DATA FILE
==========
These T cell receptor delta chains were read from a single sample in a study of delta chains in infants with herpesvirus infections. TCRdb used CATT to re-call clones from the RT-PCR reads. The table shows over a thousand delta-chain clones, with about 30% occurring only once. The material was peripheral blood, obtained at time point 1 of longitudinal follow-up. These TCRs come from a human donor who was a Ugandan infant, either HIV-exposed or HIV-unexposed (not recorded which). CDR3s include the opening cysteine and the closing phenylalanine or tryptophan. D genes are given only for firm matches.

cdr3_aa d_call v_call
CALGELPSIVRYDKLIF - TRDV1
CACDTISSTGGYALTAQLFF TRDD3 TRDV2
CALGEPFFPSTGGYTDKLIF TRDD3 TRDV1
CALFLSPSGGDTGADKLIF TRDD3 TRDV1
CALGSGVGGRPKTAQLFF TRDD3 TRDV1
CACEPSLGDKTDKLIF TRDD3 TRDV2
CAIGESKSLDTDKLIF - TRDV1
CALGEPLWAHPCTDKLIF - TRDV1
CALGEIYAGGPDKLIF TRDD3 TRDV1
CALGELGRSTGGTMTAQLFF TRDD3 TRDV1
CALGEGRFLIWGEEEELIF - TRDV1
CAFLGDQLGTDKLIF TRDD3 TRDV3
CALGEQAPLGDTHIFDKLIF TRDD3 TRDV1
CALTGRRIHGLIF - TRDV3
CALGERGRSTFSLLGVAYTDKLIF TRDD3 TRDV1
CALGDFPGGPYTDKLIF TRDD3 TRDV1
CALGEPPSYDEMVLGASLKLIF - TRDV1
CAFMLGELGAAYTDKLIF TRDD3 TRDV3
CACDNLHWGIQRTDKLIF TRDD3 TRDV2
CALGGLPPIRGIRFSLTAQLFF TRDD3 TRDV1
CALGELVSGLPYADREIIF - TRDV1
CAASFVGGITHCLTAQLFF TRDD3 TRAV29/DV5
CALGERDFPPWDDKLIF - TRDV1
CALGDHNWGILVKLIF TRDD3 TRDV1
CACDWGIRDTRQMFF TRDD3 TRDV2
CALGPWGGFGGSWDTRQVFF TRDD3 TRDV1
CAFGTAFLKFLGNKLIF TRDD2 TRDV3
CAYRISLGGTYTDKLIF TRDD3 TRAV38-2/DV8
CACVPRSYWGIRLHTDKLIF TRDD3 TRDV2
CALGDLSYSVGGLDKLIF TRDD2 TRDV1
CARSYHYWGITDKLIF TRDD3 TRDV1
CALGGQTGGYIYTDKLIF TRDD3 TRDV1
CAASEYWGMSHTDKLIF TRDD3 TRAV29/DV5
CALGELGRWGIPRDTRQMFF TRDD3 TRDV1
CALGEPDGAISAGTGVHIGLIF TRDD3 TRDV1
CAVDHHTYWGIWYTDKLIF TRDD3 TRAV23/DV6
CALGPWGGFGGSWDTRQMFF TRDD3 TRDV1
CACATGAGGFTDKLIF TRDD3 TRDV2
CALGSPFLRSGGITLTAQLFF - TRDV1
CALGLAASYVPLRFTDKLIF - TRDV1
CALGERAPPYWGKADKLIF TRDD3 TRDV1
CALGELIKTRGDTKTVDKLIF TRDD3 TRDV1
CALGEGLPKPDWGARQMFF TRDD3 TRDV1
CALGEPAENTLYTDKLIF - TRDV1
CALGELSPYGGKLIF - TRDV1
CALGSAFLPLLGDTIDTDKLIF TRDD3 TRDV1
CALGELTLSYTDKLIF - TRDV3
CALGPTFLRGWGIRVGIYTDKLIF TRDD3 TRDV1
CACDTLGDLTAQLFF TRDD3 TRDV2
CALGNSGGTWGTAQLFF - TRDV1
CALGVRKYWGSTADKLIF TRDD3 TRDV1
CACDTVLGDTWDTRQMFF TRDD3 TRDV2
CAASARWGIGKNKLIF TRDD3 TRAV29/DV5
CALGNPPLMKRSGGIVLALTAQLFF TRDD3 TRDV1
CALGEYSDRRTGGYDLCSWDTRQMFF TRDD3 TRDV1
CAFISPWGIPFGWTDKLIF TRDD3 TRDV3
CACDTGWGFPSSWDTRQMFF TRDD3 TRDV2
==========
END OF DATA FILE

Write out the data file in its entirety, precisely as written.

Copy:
These T cell receptor delta chains were read from a single sample in a study of delta chains in infants with herpesvirus infections. TCRdb used CATT to re-call clones from the RT-PCR reads. The table shows over a thousand delta-chain clones, with about 30% occurring only once. The material was peripheral blood, obtained at time point 1 of longitudinal follow-up. These TCRs come from a human donor who was a Ugandan infant, either HIV-exposed or HIV-unexposed (not recorded which). CDR3s include the opening cysteine and the closing phenylalanine or tryptophan. D genes are given only for firm matches.

cdr3_aa d_call v_call
CALGELPSIVRYDKLIF - TRDV1
CACDTISSTGGYALTAQLFF TRDD3 TRDV2
CALGEPFFPSTGGYTDKLIF TRDD3 TRDV1
CALFLSPSGGDTGADKLIF TRDD3 TRDV1
CALGSGVGGRPKTAQLFF TRDD3 TRDV1
CACEPSLGDKTDKLIF TRDD3 TRDV2
CAIGESKSLDTDKLIF - TRDV1
CALGEPLWAHPCTDKLIF - TRDV1
CALGEIYAGGPDKLIF TRDD3 TRDV1
CALGELGRSTGGTMTAQLFF TRDD3 TRDV1
CALGEGRFLIWGEEEELIF - TRDV1
CAFLGDQLGTDKLIF TRDD3 TRDV3
CALGEQAPLGDTHIFDKLIF TRDD3 TRDV1
CALTGRRIHGLIF - TRDV3
CALGERGRSTFSLLGVAYTDKLIF TRDD3 TRDV1
CALGDFPGGPYTDKLIF TRDD3 TRDV1
CALGEPPSYDEMVLGASLKLIF - TRDV1
CAFMLGELGAAYTDKLIF TRDD3 TRDV3
CACDNLHWGIQRTDKLIF TRDD3 TRDV2
CALGGLPPIRGIRFSLTAQLFF TRDD3 TRDV1
CALGELVSGLPYADREIIF - TRDV1
CAASFVGGITHCLTAQLFF TRDD3 TRAV29/DV5
CALGERDFPPWDDKLIF - TRDV1
CALGDHNWGILVKLIF TRDD3 TRDV1
CACDWGIRDTRQMFF TRDD3 TRDV2
CALGPWGGFGGSWDTRQVFF TRDD3 TRDV1
CAFGTAFLKFLGNKLIF TRDD2 TRDV3
CAYRISLGGTYTDKLIF TRDD3 TRAV38-2/DV8
CACVPRSYWGIRLHTDKLIF TRDD3 TRDV2
CALGDLSYSVGGLDKLIF TRDD2 TRDV1
CARSYHYWGITDKLIF TRDD3 TRDV1
CALGGQTGGYIYTDKLIF TRDD3 TRDV1
CAASEYWGMSHTDKLIF TRDD3 TRAV29/DV5
CALGELGRWGIPRDTRQMFF TRDD3 TRDV1
CALGEPDGAISAGTGVHIGLIF TRDD3 TRDV1
CAVDHHTYWGIWYTDKLIF TRDD3 TRAV23/DV6
CALGPWGGFGGSWDTRQMFF TRDD3 TRDV1
CACATGAGGFTDKLIF TRDD3 TRDV2
CALGSPFLRSGGITLTAQLFF - TRDV1
CALGLAASYVPLRFTDKLIF - TRDV1
CALGERAPPYWGKADKLIF TRDD3 TRDV1
CALGELIKTRGDTKTVDKLIF TRDD3 TRDV1
CALGEGLPKPDWGARQMFF TRDD3 TRDV1
CALGEPAENTLYTDKLIF - TRDV1
CALGELSPYGGKLIF - TRDV1
CALGSAFLPLLGDTIDTDKLIF TRDD3 TRDV1
CALGELTLSYTDKLIF - TRDV3
CALGPTFLRGWGIRVGIYTDKLIF TRDD3 TRDV1
CACDTLGDLTAQLFF TRDD3 TRDV2
CALGNSGGTWGTAQLFF - TRDV1
CALGVRKYWGSTADKLIF TRDD3 TRDV1
CACDTVLGDTWDTRQMFF TRDD3 TRDV2
CAASARWGIGKNKLIF TRDD3 TRAV29/DV5
CALGNPPLMKRSGGIVLALTAQLFF TRDD3 TRDV1
CALGEYSDRRTGGYDLCSWDTRQMFF TRDD3 TRDV1
CAFISPWGIPFGWTDKLIF TRDD3 TRDV3
CACDTGWGFPSSWDTRQMFF TRDD3 TRDV2